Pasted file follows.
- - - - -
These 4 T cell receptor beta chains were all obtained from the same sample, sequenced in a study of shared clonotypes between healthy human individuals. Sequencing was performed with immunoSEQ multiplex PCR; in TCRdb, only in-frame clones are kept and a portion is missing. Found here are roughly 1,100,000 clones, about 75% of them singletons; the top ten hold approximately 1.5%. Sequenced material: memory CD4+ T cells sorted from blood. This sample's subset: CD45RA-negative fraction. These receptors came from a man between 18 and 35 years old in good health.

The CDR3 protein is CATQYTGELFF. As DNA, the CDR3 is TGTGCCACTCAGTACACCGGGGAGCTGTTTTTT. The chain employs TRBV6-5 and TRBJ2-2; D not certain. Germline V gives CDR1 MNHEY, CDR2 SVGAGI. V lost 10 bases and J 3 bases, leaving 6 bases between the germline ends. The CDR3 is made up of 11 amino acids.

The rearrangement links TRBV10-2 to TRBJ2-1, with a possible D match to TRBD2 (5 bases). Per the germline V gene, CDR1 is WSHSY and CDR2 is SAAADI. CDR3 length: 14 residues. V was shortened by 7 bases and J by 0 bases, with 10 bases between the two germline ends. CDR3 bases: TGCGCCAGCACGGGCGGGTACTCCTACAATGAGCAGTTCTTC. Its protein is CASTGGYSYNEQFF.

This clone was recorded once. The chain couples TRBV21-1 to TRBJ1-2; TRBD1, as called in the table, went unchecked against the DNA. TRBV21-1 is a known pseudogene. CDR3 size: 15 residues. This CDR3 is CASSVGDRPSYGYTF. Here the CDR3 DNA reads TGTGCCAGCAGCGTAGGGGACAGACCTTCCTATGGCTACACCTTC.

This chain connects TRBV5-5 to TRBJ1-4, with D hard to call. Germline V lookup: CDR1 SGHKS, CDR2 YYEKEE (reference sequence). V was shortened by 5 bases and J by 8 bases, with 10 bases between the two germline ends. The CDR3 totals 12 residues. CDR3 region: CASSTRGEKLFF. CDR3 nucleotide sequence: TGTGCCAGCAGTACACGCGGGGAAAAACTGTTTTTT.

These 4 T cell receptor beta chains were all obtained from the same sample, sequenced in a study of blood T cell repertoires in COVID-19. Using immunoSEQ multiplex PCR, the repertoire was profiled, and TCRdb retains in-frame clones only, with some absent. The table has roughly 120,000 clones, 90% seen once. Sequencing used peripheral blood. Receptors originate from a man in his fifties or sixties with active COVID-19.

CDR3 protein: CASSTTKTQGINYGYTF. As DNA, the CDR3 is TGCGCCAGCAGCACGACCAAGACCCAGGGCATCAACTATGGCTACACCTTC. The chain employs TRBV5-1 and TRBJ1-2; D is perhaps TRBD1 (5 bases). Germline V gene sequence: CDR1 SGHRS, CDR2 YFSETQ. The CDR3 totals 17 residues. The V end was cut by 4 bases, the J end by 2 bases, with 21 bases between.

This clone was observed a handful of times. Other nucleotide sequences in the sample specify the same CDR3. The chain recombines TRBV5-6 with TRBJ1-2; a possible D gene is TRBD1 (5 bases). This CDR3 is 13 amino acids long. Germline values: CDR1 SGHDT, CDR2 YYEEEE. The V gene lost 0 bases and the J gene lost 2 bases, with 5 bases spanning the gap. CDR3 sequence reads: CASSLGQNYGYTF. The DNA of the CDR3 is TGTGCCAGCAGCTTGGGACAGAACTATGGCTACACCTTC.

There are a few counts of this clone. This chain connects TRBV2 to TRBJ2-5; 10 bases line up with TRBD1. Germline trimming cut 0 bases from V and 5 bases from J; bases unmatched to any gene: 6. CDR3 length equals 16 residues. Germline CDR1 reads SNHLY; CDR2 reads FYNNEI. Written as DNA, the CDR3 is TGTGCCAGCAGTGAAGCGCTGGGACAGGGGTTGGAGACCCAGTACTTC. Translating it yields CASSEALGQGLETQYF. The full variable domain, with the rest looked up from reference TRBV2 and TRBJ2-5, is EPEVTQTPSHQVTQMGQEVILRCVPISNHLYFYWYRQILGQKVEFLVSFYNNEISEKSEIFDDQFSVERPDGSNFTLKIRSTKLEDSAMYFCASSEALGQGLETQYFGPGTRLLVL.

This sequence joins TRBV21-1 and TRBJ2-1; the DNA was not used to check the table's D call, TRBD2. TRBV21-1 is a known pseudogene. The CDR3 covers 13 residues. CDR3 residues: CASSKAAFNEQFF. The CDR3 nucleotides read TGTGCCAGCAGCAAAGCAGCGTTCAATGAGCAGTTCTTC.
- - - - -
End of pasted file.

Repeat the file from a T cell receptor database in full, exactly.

These 4 T cell receptor beta chains were all obtained from the same sample, sequenced in a study of shared clonotypes between healthy human individuals. Sequencing was performed with immunoSEQ multiplex PCR; in TCRdb, only in-frame clones are kept and a portion is missing. Found here are roughly 1,100,000 clones, about 75% of them singletons; the top ten hold approximately 1.5%. Sequenced material: memory CD4+ T cells sorted from blood. This sample's subset: CD45RA-negative fraction. These receptors came from a man between 18 and 35 years old in good health.

The CDR3 protein is CATQYTGELFF. As DNA, the CDR3 is TGTGCCACTCAGTACACCGGGGAGCTGTTTTTT. The chain employs TRBV6-5 and TRBJ2-2; D not certain. Germline V gives CDR1 MNHEY, CDR2 SVGAGI. V lost 10 bases and J 3 bases, leaving 6 bases between the germline ends. The CDR3 is made up of 11 amino acids.

The rearrangement links TRBV10-2 to TRBJ2-1, with a possible D match to TRBD2 (5 bases). Per the germline V gene, CDR1 is WSHSY and CDR2 is SAAADI. CDR3 length: 14 residues. V was shortened by 7 bases and J by 0 bases, with 10 bases between the two germline ends. CDR3 bases: TGCGCCAGCACGGGCGGGTACTCCTACAATGAGCAGTTCTTC. Its protein is CASTGGYSYNEQFF.

This clone was recorded once. The chain couples TRBV21-1 to TRBJ1-2; TRBD1, as called in the table, went unchecked against the DNA. TRBV21-1 is a known pseudogene. CDR3 size: 15 residues. This CDR3 is CASSVGDRPSYGYTF. Here the CDR3 DNA reads TGTGCCAGCAGCGTAGGGGACAGACCTTCCTATGGCTACACCTTC.

This chain connects TRBV5-5 to TRBJ1-4, with D hard to call. Germline V lookup: CDR1 SGHKS, CDR2 YYEKEE (reference sequence). V was shortened by 5 bases and J by 8 bases, with 10 bases between the two germline ends. The CDR3 totals 12 residues. CDR3 region: CASSTRGEKLFF. CDR3 nucleotide sequence: TGTGCCAGCAGTACACGCGGGGAAAAACTGTTTTTT.

These 4 T cell receptor beta chains were all obtained from the same sample, sequenced in a study of blood T cell repertoires in COVID-19. Using immunoSEQ multiplex PCR, the repertoire was profiled, and TCRdb retains in-frame clones only, with some absent. The table has roughly 120,000 clones, 90% seen once. Sequencing used peripheral blood. Receptors originate from a man in his fifties or sixties with active COVID-19.

CDR3 protein: CASSTTKTQGINYGYTF. As DNA, the CDR3 is TGCGCCAGCAGCACGACCAAGACCCAGGGCATCAACTATGGCTACACCTTC. The chain employs TRBV5-1 and TRBJ1-2; D is perhaps TRBD1 (5 bases). Germline V gene sequence: CDR1 SGHRS, CDR2 YFSETQ. The CDR3 totals 17 residues. The V end was cut by 4 bases, the J end by 2 bases, with 21 bases between.

This clone was observed a handful of times. Other nucleotide sequences in the sample specify the same CDR3. The chain recombines TRBV5-6 with TRBJ1-2; a possible D gene is TRBD1 (5 bases). This CDR3 is 13 amino acids long. Germline values: CDR1 SGHDT, CDR2 YYEEEE. The V gene lost 0 bases and the J gene lost 2 bases, with 5 bases spanning the gap. CDR3 sequence reads: CASSLGQNYGYTF. The DNA of the CDR3 is TGTGCCAGCAGCTTGGGACAGAACTATGGCTACACCTTC.

There are a few counts of this clone. This chain connects TRBV2 to TRBJ2-5; 10 bases line up with TRBD1. Germline trimming cut 0 bases from V and 5 bases from J; bases unmatched to any gene: 6. CDR3 length equals 16 residues. Germline CDR1 reads SNHLY; CDR2 reads FYNNEI. Written as DNA, the CDR3 is TGTGCCAGCAGTGAAGCGCTGGGACAGGGGTTGGAGACCCAGTACTTC. Translating it yields CASSEALGQGLETQYF. The full variable domain, with the rest looked up from reference TRBV2 and TRBJ2-5, is EPEVTQTPSHQVTQMGQEVILRCVPISNHLYFYWYRQILGQKVEFLVSFYNNEISEKSEIFDDQFSVERPDGSNFTLKIRSTKLEDSAMYFCASSEALGQGLETQYFGPGTRLLVL.

This sequence joins TRBV21-1 and TRBJ2-1; the DNA was not used to check the table's D call, TRBD2. TRBV21-1 is a known pseudogene. The CDR3 covers 13 residues. CDR3 residues: CASSKAAFNEQFF. The CDR3 nucleotides read TGTGCCAGCAGCAAAGCAGCGTTCAATGAGCAGTTCTTC.